Stock Trading 101: Value Investing vs. Growth Investing
Stock trading isn’t done blindly, at least not by those who are successful in the markets. It takes planning – developing a winning strategy that identifies which stocks have the potential to go higher. You’ve most likely seen or heard of the most commonly used strategies already: growth investing and value investing. What you might not know is what the difference is and which one works best for your portfolio.
One of the most common misconceptions about stock strategies is that only one can be used at a time. But growth investing and value investing only apply to individual stocks, not an entire portfolio. One of the best ways to diversify is to mix up the types of stocks you hold in order to minimize risk and maximize profits. Understanding how each type works is your key to building your ideal portfolio.
The Value Approach
Value investing has a lot of popular practitioners on Wall Street, such as Warren Buffet and Peter Lynch making it a favorite for many beginning investors. The underlying idea is to spot stocks that haven’t reached their true potential yet with a stock price that’s discounted relative to it’s real value. It tends to be a low-risk approach that resonates with investors who dislike the idea of high-risk investment moves.
Value investing involves being able to figure out a stock’s intrinsic value. The most common key metrics used are the price-to-earnings ratio, price-to-book ratio, total debt level, dividend yield and payout ratio, and earnings growth.
Here’s how each metric is applied to a value stock.
Price-to-Earnings: This ratio is used to determine what multiple investors are willing to pay for the stock. The lower the figure, the cheaper the stock is relative to its future earnings potential.
Price-to-Book: This ratio tells investors how much the stock is currently trading for relative to its overall book value, or value of the company if all assets were liquidated. A low ratio tells investors that the company might be undervalued.
Total Debt Level: Value investors like to identify stocks that have a large cash flow and low debt obligations in order to spur future growth and avoid being saddled with high interest payments.
Dividend Yield and Payout: Most, but not all value stocks come with a dividend yield. It’s important that the company have a low payout ratio though or else it would need to cut its dividend in order to stay solvent.
Earnings Growth: Like all stocks, future earnings growth is ultimately what determines the stocks value.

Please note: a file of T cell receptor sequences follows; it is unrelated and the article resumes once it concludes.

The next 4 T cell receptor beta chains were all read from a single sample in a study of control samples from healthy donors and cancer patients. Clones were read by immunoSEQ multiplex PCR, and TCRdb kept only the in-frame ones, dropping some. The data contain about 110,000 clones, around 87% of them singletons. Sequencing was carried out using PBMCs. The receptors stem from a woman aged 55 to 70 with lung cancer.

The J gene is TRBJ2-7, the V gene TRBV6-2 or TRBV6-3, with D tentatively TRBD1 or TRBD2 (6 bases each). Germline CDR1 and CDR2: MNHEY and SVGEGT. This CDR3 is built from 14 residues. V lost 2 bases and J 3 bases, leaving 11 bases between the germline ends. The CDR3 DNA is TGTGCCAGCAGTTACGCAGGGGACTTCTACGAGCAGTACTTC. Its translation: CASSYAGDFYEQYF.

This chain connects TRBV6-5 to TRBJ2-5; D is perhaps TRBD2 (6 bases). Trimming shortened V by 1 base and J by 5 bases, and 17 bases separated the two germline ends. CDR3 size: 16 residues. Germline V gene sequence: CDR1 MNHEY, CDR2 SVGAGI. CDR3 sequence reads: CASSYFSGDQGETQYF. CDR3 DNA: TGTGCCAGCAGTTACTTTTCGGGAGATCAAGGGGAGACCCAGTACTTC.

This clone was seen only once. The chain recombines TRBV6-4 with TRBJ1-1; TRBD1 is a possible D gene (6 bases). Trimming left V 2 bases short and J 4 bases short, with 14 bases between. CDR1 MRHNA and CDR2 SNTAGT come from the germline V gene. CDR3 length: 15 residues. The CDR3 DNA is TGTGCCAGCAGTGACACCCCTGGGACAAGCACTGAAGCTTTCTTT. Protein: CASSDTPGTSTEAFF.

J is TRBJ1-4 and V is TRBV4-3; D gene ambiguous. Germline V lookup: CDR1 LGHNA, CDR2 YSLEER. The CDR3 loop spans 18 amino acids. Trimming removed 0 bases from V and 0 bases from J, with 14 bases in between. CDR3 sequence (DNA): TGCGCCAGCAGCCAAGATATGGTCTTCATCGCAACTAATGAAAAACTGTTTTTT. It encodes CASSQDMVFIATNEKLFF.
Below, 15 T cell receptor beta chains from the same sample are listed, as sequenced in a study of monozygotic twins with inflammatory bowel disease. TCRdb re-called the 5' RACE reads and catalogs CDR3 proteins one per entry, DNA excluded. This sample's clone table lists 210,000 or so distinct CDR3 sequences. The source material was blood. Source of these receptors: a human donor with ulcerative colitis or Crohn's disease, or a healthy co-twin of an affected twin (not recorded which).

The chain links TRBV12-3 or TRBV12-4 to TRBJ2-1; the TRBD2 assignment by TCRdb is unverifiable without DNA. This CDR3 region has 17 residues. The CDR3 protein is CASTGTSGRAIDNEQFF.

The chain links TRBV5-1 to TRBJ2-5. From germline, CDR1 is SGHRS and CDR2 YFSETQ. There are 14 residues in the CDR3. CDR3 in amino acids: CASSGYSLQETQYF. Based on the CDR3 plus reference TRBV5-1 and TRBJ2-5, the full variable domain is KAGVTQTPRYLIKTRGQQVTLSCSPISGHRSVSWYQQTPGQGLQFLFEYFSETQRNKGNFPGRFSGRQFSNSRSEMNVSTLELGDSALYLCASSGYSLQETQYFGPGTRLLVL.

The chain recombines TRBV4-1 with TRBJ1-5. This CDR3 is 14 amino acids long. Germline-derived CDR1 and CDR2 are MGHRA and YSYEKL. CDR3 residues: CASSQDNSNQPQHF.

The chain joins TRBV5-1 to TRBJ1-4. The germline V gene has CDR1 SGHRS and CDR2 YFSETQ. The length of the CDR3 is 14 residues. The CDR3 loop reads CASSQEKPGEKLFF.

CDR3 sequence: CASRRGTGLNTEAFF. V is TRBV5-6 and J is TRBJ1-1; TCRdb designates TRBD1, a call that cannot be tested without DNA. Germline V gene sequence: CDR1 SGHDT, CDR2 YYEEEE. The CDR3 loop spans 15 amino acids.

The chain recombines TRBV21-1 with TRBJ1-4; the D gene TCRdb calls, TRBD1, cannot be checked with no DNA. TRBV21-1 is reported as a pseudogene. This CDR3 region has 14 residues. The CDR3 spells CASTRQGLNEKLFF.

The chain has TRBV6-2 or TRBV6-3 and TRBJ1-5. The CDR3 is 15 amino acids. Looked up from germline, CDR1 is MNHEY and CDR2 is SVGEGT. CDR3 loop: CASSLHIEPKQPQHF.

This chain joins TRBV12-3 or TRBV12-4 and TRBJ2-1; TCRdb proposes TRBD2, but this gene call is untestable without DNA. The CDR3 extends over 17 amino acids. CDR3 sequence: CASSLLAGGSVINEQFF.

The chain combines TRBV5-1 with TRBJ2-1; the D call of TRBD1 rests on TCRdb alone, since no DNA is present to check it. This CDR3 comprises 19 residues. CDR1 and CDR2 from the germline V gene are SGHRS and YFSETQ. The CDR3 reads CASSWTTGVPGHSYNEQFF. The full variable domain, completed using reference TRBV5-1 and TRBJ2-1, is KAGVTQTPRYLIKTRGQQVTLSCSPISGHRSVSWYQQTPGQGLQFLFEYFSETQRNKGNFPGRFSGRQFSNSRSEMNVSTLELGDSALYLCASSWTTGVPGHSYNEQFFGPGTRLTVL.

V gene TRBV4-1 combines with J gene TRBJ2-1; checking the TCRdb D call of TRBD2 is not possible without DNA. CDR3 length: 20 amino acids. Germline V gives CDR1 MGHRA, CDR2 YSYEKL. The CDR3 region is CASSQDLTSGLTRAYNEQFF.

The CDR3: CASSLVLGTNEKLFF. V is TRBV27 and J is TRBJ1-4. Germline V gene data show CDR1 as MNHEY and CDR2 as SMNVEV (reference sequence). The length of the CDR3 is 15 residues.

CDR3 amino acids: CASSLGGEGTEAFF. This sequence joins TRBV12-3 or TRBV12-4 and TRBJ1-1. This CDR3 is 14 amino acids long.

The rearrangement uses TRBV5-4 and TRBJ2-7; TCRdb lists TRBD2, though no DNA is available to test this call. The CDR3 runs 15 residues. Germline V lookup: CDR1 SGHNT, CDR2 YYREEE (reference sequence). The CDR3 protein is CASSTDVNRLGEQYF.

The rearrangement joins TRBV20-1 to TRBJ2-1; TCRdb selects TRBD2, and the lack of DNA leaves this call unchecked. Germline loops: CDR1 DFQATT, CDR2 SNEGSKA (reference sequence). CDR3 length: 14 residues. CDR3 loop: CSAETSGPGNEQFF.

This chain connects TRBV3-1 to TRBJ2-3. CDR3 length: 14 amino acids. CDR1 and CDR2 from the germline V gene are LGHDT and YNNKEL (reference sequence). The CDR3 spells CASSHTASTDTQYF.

The Growth Approach
Unlike value investors, growth investors are focused on fast growth – fast enough that the company can outgrow other concerns, like debt. Growth investors aren’t worried about finding cheap stocks whose stock price is discounted, they’re focused on the companies ability to rapidly increase earnings.
The growth approach is seen as a more risky strategy, since most stocks that fall into this category have a high price-to-earnings multiple, which makes them vulnerable to bear markets. Growth is critical – a company that hits a snag or slows down will see its stock price drop quickly. Unlike value stocks, growth stock have far fewer key metrics. The most common ones used in this type of investing strategy are simply the price-to-earnings ratio and earnings growth.
Price-to-Earnings: In a growth stock, this ratio tends to be high, reflecting investors belief that the company will eventually grow its earnings high enough and fast enough to justify the higher multiple being paid.
Earnings Growth: Earnings are everything for a growth stock. A high-estimated EPS growth rate is what drives the stock’s price higher. Companies that can accomplish this make all other ratios irrelevant, since they change radically in a short amount of time.
Whether you tend to investing in value stocks more than growth stocks or vice versa, it’s a good idea to keep a mixture of both in your portfolio. Both strategies have their strengths and weaknesses and neither is necessarily better than the other. The trick is to figure out which type of strategy you should use when valuing a potential stock investment. With practice, you’ll be able to quickly identify which strategy to use and take your portfolio to the next level.